The Spinning Jenny of sculpting...

... is of course the 3D-printer.

Anyone over the age of eleven should be familliar with the Spinning Jenny and the, now near-legendary reactions from the people she made unemployed. However, I learnt about her in a Swedish near-communist school, so I may be wrong, but what I was told is that The People(TM) rallied against the machines and smashed a couple of them and generally behaved like an unwashed mass of people, but the Progress was inevitable, even if the spinners and fabric-makers worked day and night to prove that a machine cannot replace a human hand.

Some people turned to drugs.

We all know what happened, the old school fossiles were made redundant and went on the equivalent of "the dole" (which at the time was called " the Drinking and Stealing" or "Dying of Hunger") and the rest got on with their lives in their newly woven machine-clothes. And then it happened again, in the 60's (maybe), when our Western textile factories moved to Bangladesh and India where the nimble little hands of children and very small women made our textiles even cheaper. Cue H&M, shit-fashion and other bad things, but that is for another blog post...
    My fear today is that sculptors will be replaced with 3D-craftsmen (notice the avoidance of the word "artist") and that all this stuff we have learnt was in vain and that we will have to either go smash all the 3D-printers in the world or just adapt/stop sculpting/go on the dole (yes, Perry's I am looking at you). When will we see sculptors whoring themselves out for cents in an effort to keep up with teens downloading kewl new models and print them at home?
     But then again, I look at my own regular printer and our shaky relationship, which is always a source of annoyance and sometimes even rage (to the great joy of my neighbours). Anyone that has ever worked in an office also know that 89% of the people and women working there has absolutely no clue on how to "fix the printer" - how could we humans ever learn to print our own models en masse if we can't even get the regular printer to work? Maybe the same stupidity that made us smash Spinning Jennies will save sculpting in the future? Who knows.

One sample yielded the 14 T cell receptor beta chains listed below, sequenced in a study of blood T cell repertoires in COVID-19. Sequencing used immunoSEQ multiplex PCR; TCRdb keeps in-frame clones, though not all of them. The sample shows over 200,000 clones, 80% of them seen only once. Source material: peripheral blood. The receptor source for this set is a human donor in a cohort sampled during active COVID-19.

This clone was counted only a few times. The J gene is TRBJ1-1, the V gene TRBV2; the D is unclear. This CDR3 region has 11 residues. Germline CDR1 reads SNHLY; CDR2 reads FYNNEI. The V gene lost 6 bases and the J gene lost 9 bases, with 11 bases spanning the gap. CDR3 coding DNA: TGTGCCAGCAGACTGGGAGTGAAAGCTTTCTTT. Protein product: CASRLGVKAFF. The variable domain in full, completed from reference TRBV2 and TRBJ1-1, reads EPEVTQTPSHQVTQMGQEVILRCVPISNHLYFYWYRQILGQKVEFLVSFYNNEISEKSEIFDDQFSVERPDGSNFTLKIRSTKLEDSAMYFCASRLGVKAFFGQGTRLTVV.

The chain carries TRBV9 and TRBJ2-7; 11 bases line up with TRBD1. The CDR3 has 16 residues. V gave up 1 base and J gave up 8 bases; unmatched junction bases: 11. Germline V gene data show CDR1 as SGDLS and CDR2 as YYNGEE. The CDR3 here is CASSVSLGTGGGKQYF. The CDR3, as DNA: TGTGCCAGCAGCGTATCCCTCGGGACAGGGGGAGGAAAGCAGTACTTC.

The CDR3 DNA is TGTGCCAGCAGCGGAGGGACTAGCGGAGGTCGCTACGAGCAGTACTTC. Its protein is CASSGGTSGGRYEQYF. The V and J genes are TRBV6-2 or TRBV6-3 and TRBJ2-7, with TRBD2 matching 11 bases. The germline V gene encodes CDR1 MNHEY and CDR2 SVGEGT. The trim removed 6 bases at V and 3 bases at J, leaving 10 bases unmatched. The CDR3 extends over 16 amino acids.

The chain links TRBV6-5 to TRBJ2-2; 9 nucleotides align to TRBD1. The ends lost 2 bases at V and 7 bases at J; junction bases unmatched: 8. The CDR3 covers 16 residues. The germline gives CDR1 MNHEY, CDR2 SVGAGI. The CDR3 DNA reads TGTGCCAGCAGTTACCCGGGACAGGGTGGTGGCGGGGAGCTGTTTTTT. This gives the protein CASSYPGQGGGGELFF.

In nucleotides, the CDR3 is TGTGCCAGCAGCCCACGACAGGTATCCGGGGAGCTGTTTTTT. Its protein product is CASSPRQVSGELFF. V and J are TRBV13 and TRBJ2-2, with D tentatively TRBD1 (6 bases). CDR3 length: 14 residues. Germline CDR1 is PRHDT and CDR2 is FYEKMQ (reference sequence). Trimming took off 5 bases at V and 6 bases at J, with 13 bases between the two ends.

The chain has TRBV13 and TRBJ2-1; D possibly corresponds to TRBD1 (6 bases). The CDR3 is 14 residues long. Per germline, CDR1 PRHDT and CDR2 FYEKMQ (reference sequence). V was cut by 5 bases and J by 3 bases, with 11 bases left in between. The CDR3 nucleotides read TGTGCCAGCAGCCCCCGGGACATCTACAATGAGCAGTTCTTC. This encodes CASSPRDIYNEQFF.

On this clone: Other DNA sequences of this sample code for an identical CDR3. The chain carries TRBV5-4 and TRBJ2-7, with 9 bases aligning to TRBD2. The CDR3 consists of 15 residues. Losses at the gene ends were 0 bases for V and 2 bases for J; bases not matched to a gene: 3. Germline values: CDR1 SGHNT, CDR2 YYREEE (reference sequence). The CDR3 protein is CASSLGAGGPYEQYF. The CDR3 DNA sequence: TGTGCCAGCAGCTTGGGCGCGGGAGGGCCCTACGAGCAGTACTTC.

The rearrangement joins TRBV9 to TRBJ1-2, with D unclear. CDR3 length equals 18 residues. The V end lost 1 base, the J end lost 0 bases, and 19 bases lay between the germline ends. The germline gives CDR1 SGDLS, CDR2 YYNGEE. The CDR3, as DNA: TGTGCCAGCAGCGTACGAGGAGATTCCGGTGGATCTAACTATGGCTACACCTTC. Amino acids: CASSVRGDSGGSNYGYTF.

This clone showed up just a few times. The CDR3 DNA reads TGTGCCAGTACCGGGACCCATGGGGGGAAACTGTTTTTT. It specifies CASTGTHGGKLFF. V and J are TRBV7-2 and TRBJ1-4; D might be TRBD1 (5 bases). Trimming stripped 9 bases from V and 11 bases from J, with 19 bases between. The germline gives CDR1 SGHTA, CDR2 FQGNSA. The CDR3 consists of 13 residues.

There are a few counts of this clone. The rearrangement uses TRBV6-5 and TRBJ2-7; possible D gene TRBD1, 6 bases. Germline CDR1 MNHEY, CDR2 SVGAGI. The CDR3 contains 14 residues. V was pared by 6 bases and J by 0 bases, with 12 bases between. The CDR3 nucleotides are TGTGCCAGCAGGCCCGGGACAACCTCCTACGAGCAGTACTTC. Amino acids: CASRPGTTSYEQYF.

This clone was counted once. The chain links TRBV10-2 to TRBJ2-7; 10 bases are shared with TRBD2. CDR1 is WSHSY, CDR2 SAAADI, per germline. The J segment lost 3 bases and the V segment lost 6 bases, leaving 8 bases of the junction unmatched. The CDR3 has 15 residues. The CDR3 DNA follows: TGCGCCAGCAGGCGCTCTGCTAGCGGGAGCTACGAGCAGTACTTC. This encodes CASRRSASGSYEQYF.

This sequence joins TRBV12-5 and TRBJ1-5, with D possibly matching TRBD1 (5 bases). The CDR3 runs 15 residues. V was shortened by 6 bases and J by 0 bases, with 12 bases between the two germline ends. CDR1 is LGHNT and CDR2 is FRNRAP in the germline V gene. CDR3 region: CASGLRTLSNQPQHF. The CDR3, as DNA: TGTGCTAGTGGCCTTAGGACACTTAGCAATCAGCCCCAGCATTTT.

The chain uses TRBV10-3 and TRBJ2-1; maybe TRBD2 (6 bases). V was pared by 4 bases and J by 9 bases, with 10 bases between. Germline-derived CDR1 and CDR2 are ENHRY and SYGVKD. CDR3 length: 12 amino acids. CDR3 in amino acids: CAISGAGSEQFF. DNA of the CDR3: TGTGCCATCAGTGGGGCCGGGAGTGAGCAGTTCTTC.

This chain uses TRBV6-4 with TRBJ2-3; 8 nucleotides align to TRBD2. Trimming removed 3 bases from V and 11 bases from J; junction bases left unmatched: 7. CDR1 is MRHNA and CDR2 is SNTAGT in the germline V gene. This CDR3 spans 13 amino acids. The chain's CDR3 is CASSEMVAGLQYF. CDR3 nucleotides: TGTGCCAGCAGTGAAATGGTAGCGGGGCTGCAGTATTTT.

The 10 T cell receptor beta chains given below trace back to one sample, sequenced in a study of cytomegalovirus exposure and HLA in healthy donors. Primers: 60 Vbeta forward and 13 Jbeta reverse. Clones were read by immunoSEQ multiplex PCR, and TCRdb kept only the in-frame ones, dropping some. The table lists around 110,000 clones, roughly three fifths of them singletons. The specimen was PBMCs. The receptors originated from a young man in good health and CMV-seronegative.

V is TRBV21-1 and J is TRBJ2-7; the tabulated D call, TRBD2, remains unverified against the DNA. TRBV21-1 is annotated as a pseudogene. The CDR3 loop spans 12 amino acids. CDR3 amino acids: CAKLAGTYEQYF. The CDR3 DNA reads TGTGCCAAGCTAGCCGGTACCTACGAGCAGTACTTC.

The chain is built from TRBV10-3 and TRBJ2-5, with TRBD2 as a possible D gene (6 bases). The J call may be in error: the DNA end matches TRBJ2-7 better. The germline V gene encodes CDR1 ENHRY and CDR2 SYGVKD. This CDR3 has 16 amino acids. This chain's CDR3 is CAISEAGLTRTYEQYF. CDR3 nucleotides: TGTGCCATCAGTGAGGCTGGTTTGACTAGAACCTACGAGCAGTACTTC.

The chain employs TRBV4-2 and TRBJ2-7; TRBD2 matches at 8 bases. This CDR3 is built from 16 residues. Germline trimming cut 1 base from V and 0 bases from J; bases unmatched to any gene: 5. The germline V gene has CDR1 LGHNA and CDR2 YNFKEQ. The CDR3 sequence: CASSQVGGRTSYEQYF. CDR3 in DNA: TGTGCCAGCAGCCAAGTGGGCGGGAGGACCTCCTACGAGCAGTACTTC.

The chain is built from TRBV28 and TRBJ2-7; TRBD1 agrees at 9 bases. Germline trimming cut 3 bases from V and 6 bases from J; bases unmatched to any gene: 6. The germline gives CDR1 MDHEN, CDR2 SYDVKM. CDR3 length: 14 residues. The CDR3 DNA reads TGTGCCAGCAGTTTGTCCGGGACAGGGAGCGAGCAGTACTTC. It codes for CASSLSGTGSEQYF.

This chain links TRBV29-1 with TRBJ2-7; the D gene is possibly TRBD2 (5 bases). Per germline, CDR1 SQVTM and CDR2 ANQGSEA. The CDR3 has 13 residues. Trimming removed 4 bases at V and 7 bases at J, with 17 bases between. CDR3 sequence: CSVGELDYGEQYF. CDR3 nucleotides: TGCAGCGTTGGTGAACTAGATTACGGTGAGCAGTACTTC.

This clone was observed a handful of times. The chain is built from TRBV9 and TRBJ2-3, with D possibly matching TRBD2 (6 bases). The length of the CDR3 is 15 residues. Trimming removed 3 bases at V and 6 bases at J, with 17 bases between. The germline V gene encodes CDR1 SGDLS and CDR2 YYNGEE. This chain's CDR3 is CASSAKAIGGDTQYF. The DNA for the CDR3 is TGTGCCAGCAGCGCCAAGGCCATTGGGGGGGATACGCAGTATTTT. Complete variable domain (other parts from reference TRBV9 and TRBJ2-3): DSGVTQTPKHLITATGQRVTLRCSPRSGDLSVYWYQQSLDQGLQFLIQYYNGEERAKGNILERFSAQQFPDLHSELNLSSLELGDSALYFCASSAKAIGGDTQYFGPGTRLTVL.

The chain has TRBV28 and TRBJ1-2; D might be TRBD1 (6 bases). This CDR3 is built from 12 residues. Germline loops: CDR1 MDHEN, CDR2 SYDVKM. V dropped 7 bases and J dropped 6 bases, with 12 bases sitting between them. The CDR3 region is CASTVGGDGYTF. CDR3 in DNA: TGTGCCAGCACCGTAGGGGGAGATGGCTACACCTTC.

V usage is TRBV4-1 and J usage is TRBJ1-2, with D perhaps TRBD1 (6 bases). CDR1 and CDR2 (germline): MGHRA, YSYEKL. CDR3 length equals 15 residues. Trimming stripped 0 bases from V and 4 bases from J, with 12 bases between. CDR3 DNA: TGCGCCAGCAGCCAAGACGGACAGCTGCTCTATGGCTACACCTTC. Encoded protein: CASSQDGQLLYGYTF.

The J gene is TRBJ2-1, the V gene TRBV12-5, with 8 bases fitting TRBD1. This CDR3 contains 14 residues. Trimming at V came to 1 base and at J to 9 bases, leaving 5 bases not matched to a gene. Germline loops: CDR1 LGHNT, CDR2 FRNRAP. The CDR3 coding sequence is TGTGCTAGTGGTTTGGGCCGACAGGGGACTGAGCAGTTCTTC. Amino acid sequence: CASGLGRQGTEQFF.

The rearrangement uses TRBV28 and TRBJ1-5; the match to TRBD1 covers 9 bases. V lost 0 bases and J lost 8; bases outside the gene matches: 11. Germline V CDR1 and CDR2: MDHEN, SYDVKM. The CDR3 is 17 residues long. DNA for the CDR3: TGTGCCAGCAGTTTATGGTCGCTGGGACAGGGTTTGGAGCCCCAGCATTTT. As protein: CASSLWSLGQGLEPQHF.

The future of Europe looks dark.

That's all I had to say on the matter, and with that, I bid you adieu, and until next time, remember that it aint over 'til the crazy guy sings:

PS) Next update will hopefully be the Jarn Mountain War Wagon. Finally something more hobby-related on the blog... But you need to have some text also.

2 kommentarer:

  1. Hmm, I don't know... if I thought ink for my printer is expensive, well then the plastic for a 3D printer also costs cashdollar. However, that is not the main reason for me not considering getting a 3D printer. The main reason why I'm not considering getting a 3D printer is because actually I prefer hand sculpted miniatures. There is something about them, probably the extra time and love (and hate, rage, impatience and aggravation) put into scraping chewing gum into toy soldierish shapes adds something special to hand sculpts. Methinks... ;D

    1. Llama (not logged in) here:

      I might be inclined to agree, but in the future, I am not so sure... the printed ones I have seen all look really nice, but they still have those little "pixels" or gradations. A well made GW model (that started it's life as 3D-file) has a lot of strenghts.

      Personally, I will never stop sculpting, it is an interesting thought however. Just like a lot hobbyists still make sew their own clothes or make handemade leather bags etc, there will - IMO - always be a place for handmade models, for the reasons you state above.